Syria: Once More Into The Breach?

Forces are being readied for possible US intervention in Syria.  These same forces have been engaged in constant combat for over a decade.  They are tactically and technically prepared for whatever mission the Commander In Chief assigns them.  They will carry out this mission with the honor, sacrifice, and dedication America expects from it’s warriors.

But their success will come at tremendous personal cost.

As I mentioned in an earlier post, Beware The Coming Storm, veterans preparing for their next deployment rarely try to unpack the emotional pain and suffering from their last one.  Experiences and emotions from multiple deployments get jumbled together in the hidden recesses of veterans’ minds, becoming less comprehensible to the veteran and intensifying the confusion he or she will face when these emotions escape.

Compartmentalization, stuffing emotions and reactions away and focusing on the task at hand, is an absolute requirement for success in combat.  De-compartmentalization, pulling those same emotions from the dark recesses of your brain and consciously experiencing them, is an absolute requirement for successfully moving on with life after combat.  Without taking that step, a veteran lives in one world while reacting to emotions from another.

A veteran has to decide to de-compartmentalize–and it is not an easy decision to make.    An upcoming deployment is a reasonable excuse to keep things bottled up.  Why let your guard down when you’ll soon be back in the fight?

Until chemical weapons were used against civilians in Syria, it looked like that excuse was going away.  This would have provided an opportunity for veterans to unpack their burdens from the last decade.  They could have started to move on with their lives after combat.

Not anymore.

The possibility of another military intervention returns that excuse to the forefront of the minds of the men and women who will be called to fight.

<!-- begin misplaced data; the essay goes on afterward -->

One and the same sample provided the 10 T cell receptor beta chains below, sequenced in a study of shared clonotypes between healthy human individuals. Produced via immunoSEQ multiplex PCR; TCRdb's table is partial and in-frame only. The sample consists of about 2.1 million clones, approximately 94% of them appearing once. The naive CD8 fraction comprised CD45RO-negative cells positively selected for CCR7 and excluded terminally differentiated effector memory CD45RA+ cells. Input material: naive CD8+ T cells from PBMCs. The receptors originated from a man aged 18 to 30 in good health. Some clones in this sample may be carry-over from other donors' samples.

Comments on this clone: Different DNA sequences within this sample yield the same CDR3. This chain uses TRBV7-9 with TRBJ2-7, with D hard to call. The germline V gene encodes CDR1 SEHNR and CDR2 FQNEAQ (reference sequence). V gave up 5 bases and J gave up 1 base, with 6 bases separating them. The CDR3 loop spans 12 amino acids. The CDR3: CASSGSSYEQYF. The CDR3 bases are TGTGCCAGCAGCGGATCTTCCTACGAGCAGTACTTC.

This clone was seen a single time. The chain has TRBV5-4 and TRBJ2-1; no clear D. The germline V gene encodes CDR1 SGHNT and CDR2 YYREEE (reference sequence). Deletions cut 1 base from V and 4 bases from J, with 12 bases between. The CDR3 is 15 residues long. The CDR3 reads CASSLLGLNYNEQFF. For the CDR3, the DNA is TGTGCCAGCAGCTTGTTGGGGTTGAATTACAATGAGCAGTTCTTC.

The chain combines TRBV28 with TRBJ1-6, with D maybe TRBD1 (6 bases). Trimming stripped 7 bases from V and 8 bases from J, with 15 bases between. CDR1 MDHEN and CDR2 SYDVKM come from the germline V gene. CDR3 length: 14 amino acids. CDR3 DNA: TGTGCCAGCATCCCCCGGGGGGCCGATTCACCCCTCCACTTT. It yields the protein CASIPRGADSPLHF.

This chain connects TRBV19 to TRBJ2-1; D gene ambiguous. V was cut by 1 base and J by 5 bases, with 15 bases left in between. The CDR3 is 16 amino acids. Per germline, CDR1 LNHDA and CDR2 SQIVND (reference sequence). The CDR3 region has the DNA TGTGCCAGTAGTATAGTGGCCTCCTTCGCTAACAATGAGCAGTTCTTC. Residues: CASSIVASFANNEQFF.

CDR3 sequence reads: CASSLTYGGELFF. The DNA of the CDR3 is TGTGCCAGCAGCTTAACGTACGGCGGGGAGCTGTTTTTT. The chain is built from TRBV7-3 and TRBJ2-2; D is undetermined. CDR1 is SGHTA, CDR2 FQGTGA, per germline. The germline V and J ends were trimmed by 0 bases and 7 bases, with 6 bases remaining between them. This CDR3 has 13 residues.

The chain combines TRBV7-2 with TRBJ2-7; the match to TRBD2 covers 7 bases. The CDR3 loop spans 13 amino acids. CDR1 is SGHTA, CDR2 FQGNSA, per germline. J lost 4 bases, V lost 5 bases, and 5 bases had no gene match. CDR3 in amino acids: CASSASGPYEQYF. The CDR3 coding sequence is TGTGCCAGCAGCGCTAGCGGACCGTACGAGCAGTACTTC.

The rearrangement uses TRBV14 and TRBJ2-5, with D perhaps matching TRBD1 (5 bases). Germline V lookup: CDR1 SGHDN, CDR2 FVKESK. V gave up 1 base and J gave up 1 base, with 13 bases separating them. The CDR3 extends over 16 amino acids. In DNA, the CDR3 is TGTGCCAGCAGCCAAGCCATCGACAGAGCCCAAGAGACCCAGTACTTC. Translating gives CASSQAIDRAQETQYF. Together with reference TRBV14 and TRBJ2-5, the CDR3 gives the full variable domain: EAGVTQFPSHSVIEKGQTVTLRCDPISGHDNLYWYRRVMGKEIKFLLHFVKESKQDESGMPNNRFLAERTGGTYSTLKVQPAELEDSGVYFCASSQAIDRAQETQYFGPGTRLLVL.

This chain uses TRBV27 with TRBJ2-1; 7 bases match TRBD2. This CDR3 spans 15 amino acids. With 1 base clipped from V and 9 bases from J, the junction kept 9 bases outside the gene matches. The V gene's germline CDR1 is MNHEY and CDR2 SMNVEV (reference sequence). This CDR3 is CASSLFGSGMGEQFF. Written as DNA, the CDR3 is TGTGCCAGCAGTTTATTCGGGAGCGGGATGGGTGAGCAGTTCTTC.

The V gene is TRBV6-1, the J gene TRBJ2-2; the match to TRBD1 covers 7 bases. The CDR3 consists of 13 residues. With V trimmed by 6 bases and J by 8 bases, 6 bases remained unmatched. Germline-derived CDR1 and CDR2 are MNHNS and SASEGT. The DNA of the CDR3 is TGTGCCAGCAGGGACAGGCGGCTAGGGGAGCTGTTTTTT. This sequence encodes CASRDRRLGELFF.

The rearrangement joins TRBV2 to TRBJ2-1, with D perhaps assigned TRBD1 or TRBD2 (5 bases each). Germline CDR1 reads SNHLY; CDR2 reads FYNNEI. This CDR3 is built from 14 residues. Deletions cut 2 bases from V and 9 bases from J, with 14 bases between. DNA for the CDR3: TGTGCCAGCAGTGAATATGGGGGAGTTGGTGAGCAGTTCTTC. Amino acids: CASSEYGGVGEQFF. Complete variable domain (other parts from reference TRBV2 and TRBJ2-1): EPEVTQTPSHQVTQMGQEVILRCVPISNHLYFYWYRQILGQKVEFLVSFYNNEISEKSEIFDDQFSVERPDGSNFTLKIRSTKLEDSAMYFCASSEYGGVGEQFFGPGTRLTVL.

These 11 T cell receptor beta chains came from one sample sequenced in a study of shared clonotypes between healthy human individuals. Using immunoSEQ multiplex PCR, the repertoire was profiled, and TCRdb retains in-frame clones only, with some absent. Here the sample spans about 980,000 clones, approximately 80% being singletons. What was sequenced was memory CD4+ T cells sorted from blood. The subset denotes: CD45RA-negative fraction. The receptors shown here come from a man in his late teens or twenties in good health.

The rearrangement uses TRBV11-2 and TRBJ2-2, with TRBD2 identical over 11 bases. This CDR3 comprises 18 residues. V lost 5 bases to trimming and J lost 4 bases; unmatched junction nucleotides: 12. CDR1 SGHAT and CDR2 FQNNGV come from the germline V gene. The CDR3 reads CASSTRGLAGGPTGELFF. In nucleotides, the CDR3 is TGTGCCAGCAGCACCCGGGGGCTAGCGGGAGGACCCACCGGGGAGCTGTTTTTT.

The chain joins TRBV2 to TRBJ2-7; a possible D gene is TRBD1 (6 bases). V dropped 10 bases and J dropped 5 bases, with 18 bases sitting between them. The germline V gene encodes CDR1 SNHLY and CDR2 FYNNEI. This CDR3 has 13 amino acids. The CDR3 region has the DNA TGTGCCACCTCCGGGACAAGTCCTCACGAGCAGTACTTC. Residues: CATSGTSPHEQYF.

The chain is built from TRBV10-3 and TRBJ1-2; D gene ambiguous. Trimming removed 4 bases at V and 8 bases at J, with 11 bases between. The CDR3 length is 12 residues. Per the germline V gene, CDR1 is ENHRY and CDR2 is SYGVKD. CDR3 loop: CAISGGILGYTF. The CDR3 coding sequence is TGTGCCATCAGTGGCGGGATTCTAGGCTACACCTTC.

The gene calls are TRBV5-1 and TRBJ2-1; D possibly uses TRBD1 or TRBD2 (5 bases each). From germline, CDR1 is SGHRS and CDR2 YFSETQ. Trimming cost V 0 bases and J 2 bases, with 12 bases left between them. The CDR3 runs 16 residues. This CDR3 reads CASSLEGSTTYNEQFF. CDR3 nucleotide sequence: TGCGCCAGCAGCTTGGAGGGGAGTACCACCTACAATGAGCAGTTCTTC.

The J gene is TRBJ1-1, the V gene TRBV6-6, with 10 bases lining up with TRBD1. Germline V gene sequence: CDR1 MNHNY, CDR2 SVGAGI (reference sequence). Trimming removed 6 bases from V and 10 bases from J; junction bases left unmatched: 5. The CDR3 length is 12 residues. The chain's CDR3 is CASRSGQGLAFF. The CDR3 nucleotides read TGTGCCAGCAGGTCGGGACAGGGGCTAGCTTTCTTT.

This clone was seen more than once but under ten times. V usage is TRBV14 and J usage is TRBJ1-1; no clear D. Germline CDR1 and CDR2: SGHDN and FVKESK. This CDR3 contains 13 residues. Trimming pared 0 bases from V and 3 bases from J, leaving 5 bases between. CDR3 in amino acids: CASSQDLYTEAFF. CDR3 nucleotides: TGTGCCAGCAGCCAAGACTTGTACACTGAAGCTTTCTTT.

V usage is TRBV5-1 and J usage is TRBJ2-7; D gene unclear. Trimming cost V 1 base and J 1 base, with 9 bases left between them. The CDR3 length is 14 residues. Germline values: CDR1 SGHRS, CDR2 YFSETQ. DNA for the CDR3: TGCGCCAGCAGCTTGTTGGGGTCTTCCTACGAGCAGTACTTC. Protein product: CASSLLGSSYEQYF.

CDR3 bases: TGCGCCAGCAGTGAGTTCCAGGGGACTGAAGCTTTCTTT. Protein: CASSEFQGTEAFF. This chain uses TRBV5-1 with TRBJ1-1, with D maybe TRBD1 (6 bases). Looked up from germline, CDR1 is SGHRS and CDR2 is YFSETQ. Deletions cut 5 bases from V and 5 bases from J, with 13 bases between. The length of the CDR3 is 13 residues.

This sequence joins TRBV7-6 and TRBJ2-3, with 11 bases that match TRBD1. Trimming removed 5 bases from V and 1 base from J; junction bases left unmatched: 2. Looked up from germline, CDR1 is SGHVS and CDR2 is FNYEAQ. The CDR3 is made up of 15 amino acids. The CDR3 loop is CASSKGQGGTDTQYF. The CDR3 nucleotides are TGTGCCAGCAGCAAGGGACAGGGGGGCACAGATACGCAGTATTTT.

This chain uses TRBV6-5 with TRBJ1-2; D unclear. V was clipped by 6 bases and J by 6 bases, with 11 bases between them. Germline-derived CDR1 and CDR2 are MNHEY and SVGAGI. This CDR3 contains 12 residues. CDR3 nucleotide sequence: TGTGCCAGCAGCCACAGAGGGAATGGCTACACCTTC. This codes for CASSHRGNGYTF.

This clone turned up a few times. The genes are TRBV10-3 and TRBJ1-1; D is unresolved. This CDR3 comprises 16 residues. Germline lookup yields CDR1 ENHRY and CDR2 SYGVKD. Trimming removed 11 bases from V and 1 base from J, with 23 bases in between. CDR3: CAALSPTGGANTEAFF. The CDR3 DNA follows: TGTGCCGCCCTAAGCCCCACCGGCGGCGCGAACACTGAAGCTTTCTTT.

There is no doubt they will prevail, but what is this nation going to do to help them when they return?  The burdens they’ve assumed by fighting in Iraq and Afghanistan will be exacerbated by whatever missions they carry out in Syria.  These additional burdens will compound the challenges our veterans will face when they do finally return from combat and try to move on with their lives.

Do we think the current system of Veterans Administration and unorganized non-profits (Unorganized as a unified tool for returning veterans to locate and use.  Many non-profits themselves are extremely well organized) is up to this task?  Have we effectively ushered the current cohort of veterans home from combat and helped them move forward in life?  I don’t think so.

Addressing how to take care of the men and women of the military when they come home from yet another battlefield is something our nation needs to consider.  Personally, I think we have to act in Syria.  But we, as a nation, also have to consider the impact another fight will have on our military personnel. This is not just starting another war.  The war in Syria, if it involves US troops, is effectively a continuation of the last decade of warfare for our military.  Wars of this duration, fought by the smallest percentage of the US population ever, are unprecedented in our history. And so will be their impact on the warriors we send to fight.

They are not disposable heroes.  We know they will face threats on the battlefield and we prepare them to survive those threats.  But what of the challenges of re-adjusting when they come home?  I think we have an obligation to prepare them for to face those threats, too.

6 thoughts on “Syria: Once More Into The Breach?

  1. Ali Mignone

    There’s already a big job to do to help returning veterans, and Syria will only add to the strain of available resources. It makes me sad to compare the money and effort put into training our military members against the money and effort put into supporting them when they come home after serving. But it’s getting better, and Dan, you’re a part of that. Bravo! Keep the issue alive and in the forefront of our minds – it’s too easy to succumb to war-weariness when you don’t have a personal stake.

  2. Bill McIntyre

    I appreciate your perspective Dan. I’ve been very conflicted on whether we should act in Syria, and then if so, how?

    But as a cynic, I don’t think its realistic to even think that we’ll ever devote sufficient resources to help veterans adjust after they come home. Its not going to happen. And since it won’t, we need to consider that as part of the calculus.

    Don’t even kid ourselves. Accept the fact that people are going to die, and others are going to be screwed up for the rest of their lives and never receive much help, and include that in the cost/benefit analysis.

    1. Dan Sheehan Post author